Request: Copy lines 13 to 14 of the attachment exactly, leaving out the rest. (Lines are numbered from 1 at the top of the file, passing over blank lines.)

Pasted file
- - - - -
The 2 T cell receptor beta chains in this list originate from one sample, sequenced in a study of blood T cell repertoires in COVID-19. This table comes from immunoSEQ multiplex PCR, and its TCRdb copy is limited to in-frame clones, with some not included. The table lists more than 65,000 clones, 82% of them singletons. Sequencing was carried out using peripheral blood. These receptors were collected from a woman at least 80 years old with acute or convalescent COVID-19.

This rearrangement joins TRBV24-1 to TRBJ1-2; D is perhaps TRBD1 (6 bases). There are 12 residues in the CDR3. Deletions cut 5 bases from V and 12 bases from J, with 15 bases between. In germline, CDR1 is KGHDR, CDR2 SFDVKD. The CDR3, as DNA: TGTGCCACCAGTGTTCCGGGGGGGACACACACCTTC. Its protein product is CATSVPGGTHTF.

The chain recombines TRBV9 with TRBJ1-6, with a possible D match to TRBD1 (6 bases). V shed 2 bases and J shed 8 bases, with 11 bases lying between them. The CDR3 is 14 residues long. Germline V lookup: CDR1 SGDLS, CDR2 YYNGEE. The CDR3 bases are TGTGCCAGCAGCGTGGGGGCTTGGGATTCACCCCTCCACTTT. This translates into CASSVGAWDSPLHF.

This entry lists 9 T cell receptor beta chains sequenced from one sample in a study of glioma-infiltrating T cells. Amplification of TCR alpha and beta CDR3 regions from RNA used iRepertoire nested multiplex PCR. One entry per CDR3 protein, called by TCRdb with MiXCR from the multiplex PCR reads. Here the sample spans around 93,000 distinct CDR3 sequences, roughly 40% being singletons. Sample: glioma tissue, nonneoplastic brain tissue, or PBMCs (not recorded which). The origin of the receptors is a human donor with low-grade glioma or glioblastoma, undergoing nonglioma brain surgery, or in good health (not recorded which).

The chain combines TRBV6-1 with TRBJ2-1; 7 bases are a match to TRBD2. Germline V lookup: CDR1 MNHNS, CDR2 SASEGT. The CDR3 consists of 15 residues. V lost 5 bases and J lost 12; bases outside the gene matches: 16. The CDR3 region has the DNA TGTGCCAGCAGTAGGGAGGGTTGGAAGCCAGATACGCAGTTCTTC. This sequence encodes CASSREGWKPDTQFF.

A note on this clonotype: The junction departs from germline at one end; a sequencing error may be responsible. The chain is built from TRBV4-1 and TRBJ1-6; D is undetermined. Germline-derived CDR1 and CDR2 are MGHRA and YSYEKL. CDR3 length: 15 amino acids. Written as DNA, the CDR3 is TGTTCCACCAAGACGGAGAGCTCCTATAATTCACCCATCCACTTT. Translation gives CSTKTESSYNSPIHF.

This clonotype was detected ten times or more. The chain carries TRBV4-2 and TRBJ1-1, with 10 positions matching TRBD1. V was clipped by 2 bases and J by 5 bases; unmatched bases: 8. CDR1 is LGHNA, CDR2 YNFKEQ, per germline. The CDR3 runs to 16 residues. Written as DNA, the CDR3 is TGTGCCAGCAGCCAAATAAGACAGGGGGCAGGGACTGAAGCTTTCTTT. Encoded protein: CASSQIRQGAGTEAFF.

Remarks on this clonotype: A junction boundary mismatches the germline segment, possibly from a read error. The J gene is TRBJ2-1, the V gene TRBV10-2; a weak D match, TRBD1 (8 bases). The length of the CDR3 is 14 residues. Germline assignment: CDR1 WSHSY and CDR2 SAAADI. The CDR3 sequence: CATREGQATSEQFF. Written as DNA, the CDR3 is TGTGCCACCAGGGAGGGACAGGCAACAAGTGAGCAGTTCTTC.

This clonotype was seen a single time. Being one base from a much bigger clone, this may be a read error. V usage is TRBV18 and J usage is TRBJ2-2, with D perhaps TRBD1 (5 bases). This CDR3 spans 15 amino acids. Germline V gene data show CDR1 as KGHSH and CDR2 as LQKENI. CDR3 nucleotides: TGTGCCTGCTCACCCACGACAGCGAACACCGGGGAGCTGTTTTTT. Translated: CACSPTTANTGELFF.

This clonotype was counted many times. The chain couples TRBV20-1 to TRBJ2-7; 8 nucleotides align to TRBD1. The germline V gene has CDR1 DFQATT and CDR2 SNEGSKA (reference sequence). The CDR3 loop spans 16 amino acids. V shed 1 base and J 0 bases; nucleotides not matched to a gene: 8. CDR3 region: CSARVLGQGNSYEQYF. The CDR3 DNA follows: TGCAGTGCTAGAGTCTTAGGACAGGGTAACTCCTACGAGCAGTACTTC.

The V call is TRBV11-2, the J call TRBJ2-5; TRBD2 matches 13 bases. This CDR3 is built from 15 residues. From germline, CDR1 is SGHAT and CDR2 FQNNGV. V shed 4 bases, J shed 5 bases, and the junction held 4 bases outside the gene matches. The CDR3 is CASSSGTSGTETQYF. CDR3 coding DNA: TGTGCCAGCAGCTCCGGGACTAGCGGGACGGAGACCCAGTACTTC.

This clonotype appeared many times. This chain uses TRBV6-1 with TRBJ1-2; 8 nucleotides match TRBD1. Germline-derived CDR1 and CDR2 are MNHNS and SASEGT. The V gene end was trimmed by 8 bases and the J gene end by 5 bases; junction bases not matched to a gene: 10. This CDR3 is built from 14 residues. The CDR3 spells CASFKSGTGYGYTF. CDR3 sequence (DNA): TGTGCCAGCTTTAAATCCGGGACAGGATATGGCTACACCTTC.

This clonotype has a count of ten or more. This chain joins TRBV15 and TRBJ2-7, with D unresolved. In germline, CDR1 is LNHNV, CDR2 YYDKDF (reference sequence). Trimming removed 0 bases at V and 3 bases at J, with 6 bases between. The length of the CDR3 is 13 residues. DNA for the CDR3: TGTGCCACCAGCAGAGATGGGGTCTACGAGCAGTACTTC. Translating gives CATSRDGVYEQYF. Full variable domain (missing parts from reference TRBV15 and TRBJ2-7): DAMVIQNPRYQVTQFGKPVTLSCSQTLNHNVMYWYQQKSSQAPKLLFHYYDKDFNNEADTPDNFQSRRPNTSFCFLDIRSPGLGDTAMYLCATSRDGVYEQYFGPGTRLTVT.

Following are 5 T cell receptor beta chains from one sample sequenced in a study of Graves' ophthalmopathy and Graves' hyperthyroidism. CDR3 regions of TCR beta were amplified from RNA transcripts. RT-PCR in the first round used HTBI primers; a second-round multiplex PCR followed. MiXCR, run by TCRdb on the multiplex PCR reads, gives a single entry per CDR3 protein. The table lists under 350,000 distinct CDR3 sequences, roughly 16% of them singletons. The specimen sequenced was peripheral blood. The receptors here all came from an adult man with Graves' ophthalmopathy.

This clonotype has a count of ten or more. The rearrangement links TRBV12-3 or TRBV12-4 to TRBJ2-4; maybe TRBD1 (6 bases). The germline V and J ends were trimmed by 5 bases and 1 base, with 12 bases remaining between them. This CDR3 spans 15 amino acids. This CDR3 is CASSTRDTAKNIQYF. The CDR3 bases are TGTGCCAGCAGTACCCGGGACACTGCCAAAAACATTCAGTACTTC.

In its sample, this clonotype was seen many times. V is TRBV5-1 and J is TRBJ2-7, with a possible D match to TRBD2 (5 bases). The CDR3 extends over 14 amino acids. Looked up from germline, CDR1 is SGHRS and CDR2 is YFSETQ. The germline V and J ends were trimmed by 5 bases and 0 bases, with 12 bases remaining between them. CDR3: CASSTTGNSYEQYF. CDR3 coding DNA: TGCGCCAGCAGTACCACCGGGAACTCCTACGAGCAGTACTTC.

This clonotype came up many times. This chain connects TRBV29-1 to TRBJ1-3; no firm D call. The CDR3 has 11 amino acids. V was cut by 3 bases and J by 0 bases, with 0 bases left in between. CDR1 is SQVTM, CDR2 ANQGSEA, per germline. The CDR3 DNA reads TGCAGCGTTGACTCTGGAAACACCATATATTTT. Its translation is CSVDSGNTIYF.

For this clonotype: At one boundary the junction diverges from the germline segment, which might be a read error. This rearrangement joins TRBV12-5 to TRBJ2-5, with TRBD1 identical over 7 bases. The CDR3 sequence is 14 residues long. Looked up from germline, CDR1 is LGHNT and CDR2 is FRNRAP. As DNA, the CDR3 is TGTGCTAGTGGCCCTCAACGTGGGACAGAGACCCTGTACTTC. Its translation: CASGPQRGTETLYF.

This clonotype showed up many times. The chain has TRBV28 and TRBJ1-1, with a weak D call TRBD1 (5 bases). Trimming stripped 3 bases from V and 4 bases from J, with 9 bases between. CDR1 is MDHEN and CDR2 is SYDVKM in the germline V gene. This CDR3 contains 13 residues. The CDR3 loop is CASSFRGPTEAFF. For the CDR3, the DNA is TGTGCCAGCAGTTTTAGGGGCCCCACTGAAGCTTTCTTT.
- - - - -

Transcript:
This clonotype has a count of ten or more. This chain joins TRBV15 and TRBJ2-7, with D unresolved. In germline, CDR1 is LNHNV, CDR2 YYDKDF (reference sequence). Trimming removed 0 bases at V and 3 bases at J, with 6 bases between. The length of the CDR3 is 13 residues. DNA for the CDR3: TGTGCCACCAGCAGAGATGGGGTCTACGAGCAGTACTTC. Translating gives CATSRDGVYEQYF. Full variable domain (missing parts from reference TRBV15 and TRBJ2-7): DAMVIQNPRYQVTQFGKPVTLSCSQTLNHNVMYWYQQKSSQAPKLLFHYYDKDFNNEADTPDNFQSRRPNTSFCFLDIRSPGLGDTAMYLCATSRDGVYEQYFGPGTRLTVT.

Following are 5 T cell receptor beta chains from one sample sequenced in a study of Graves' ophthalmopathy and Graves' hyperthyroidism. CDR3 regions of TCR beta were amplified from RNA transcripts. RT-PCR in the first round used HTBI primers; a second-round multiplex PCR followed. MiXCR, run by TCRdb on the multiplex PCR reads, gives a single entry per CDR3 protein. The table lists under 350,000 distinct CDR3 sequences, roughly 16% of them singletons. The specimen sequenced was peripheral blood. The receptors here all came from an adult man with Graves' ophthalmopathy.